[rescue] Closet cleaning IV
mcguire at neurotica.com
Sat Sep 13 13:19:18 CDT 2003
On Saturday, September 13, 2003, at 01:58 PM, Andrew Weiss wrote:
>> * VAX Hardware Handbook 1982-83 (covers lots and lots of hardware
>> details of
>> 11/730, 11/750, 11/780, and 11/782)
> Well I got this yesterday... and man I have to say I am now a true
> believe in all things VAX. I was reading through the architecture
> stuff alone and there is stuff in there that Linux is just now trying
> to add. (re: a recent Linux Journal article on events based kernel
> scheduling for Telecom and real-time applications)... and this book is
> a VAX book from 1982.
Yes. :) The VAX architecture is widely thought of as the most
elegant processor architecture. Ever.
I think I'd consider it "perfect" if it were 100% orthogonal, it
incorporated a few little architectural features from the CDC 6000
family (like paired auto-loading address & data registers), and vector
operations as standard features.
> Preemptive multi-tasking, demand paged virtual memory, etc. etc. etc.
Yes. :) Actually, VAXen had that stuff long before 1982...more like
VAXen are minicomputers. Minicomputers evolved from mainframes,
where a lot of concepts that we think of as "new" have been around for
Keep in mind...today's microprocessors (indeed, EVERYTHING we have
today, with the exception of current mainframes) evolved from a
calculator chip that Intel developed for a Japanese calculator
manufacturer (called Busicom) in 1969...the i4004. A *calculator*
chip. In short, the world thinks of today's computer technology
(ignoring mainframes for the moment) as something which has been
evolving since the 1940s...when in actuality, it's been evolving since
the early 1970s. Not as "advanced" as one might think, and with a
not-so-noble lineage. (not the fact that it was Intel, but the fact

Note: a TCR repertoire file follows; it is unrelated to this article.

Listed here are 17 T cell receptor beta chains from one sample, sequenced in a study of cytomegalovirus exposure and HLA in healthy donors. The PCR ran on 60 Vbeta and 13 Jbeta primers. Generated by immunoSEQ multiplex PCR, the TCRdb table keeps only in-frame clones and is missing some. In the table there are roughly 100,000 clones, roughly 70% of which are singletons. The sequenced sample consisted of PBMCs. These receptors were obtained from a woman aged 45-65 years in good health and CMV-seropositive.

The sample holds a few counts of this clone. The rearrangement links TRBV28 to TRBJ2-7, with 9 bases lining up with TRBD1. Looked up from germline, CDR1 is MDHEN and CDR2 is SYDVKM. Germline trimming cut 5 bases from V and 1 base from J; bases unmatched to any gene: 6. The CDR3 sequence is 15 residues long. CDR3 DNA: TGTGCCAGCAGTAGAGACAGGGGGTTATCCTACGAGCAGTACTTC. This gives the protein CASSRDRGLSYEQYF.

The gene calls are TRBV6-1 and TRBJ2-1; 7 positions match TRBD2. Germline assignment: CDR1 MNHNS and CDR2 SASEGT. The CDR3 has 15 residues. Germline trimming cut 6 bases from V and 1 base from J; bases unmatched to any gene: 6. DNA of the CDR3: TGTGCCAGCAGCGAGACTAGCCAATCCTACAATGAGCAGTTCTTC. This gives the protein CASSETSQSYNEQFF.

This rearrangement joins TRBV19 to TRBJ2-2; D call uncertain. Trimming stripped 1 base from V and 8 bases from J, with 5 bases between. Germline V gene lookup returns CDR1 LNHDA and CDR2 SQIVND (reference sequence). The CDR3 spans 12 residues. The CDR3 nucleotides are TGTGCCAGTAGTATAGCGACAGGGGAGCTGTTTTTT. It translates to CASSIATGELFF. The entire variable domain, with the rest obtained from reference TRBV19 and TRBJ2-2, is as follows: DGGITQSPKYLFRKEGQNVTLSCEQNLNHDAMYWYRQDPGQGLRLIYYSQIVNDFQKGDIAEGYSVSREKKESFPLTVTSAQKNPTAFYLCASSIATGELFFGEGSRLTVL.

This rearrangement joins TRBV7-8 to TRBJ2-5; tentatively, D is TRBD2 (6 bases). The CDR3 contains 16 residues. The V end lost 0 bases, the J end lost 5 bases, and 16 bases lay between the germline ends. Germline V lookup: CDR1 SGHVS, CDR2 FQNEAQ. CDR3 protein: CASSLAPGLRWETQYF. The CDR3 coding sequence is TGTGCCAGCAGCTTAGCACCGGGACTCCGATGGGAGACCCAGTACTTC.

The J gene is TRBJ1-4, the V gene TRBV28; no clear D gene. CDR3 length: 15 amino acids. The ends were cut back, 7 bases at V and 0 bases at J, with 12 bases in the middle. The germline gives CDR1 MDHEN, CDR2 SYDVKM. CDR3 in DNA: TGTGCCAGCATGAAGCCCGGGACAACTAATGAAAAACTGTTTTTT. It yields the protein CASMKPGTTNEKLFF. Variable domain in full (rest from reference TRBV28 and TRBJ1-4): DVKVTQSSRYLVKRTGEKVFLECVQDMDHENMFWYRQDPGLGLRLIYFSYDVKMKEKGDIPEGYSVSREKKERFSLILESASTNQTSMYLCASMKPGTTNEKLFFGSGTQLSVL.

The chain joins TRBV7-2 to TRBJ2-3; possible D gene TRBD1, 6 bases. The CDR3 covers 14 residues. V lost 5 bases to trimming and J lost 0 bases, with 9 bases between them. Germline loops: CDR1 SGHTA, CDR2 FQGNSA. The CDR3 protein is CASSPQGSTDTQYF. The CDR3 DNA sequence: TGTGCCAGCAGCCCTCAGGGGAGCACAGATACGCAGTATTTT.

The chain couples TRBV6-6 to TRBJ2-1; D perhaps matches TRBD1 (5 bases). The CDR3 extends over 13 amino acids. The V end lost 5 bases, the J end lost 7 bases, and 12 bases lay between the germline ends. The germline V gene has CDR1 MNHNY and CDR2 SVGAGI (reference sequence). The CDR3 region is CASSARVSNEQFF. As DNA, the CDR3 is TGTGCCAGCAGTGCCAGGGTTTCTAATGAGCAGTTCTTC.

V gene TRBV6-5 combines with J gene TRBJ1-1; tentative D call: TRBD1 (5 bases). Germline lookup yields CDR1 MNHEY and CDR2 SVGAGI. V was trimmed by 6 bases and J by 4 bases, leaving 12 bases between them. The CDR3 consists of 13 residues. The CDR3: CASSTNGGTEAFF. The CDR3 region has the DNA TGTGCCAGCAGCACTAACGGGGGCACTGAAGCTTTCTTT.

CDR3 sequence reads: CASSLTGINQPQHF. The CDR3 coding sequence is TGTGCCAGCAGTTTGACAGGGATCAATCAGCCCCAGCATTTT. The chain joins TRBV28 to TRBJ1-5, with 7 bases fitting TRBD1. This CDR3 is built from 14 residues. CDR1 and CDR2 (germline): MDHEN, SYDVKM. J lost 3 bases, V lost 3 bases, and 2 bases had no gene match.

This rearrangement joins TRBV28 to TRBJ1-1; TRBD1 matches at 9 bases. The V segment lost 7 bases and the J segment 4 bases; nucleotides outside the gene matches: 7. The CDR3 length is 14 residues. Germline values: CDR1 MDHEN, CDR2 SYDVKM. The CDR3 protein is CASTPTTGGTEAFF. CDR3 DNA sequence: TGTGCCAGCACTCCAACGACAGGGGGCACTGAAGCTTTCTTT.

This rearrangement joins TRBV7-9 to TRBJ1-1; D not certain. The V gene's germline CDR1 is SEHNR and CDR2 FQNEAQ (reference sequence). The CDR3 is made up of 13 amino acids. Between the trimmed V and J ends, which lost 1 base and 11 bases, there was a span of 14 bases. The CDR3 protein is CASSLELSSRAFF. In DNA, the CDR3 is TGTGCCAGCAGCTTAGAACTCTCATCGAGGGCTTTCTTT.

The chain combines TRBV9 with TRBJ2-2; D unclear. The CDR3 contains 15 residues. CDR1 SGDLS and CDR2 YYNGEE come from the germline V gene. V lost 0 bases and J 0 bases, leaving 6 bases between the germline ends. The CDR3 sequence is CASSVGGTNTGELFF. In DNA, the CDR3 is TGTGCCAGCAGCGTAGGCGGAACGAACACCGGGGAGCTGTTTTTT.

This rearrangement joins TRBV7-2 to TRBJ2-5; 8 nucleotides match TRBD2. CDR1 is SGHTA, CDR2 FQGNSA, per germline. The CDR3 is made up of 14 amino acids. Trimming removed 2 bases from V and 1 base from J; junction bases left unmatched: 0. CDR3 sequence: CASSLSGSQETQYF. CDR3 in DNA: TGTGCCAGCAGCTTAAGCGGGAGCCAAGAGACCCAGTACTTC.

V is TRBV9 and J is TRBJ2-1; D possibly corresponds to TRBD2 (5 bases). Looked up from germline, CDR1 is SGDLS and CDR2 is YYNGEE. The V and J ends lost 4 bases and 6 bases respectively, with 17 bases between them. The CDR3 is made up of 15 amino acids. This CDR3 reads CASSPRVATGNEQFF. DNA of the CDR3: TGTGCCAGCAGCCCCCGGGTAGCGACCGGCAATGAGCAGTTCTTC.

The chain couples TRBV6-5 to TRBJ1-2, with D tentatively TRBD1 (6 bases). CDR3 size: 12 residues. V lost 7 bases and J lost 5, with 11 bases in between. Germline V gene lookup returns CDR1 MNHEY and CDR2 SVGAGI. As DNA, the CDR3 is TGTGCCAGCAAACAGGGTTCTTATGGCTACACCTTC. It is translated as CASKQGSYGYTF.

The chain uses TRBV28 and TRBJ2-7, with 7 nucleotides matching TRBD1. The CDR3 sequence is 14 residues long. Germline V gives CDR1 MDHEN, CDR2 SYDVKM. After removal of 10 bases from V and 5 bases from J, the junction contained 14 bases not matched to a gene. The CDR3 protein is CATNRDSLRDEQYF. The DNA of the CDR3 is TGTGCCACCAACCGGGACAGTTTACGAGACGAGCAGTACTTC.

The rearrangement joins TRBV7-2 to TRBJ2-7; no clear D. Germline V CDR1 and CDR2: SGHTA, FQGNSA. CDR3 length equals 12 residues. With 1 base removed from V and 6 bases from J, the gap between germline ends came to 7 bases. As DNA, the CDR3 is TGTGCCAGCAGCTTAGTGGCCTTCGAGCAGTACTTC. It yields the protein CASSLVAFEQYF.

that it was designed to be a calculator chip rather than a
An example of this is SMP. Multiprocessor computers are hailed as
some great, modern, recent (in the grand scale, past 5-7yrs or so)
technological achievement. Bullshit! There were multiprocessor
computers in the computing mainstream in 1960.
I've been slowly writing an article about this over the past year or
so. Perhaps I'll finish it someday.
> Very nice stuff.... only problem is ... now I want one..... and they
> use way too much juice...
No...*some* VAXen use a lot of juice. There are VAXen that were
build in 1978, and there are VAXen that were built in the past couple
of years. Modern high-tech VAXen don't pull much power at all.
A very common misconception about VAXen relates to the VAX-4000/x00
series. Most of those machines (from the model 400 on up) are of
relatively modern design, and despite their physical size and their use
of a high-current IEC power connector, they don't pull much power at
all. And you can barely hear them running.
I've heard listmembers whine "Oh this VAX4000-400 pulls SO much
power, boo hoo" ...have they MEASURED it? No? Well, I have. Mine
pulls less than two amperes. I have lamps in my house that pull more
power than that.
> somehow my dumpster dived Vaxstation just doesn't seem like it's
> gonna cut it.
What model is it? I might be interested in adopting it if you get a
> Methinks a 4000/90 would be good.
They are nice (and FAST) but still command a pretty good pile of
Dave McGuire "You don't have Vaseline in Canada?"
St. Petersburg, FL -Bill Bradford
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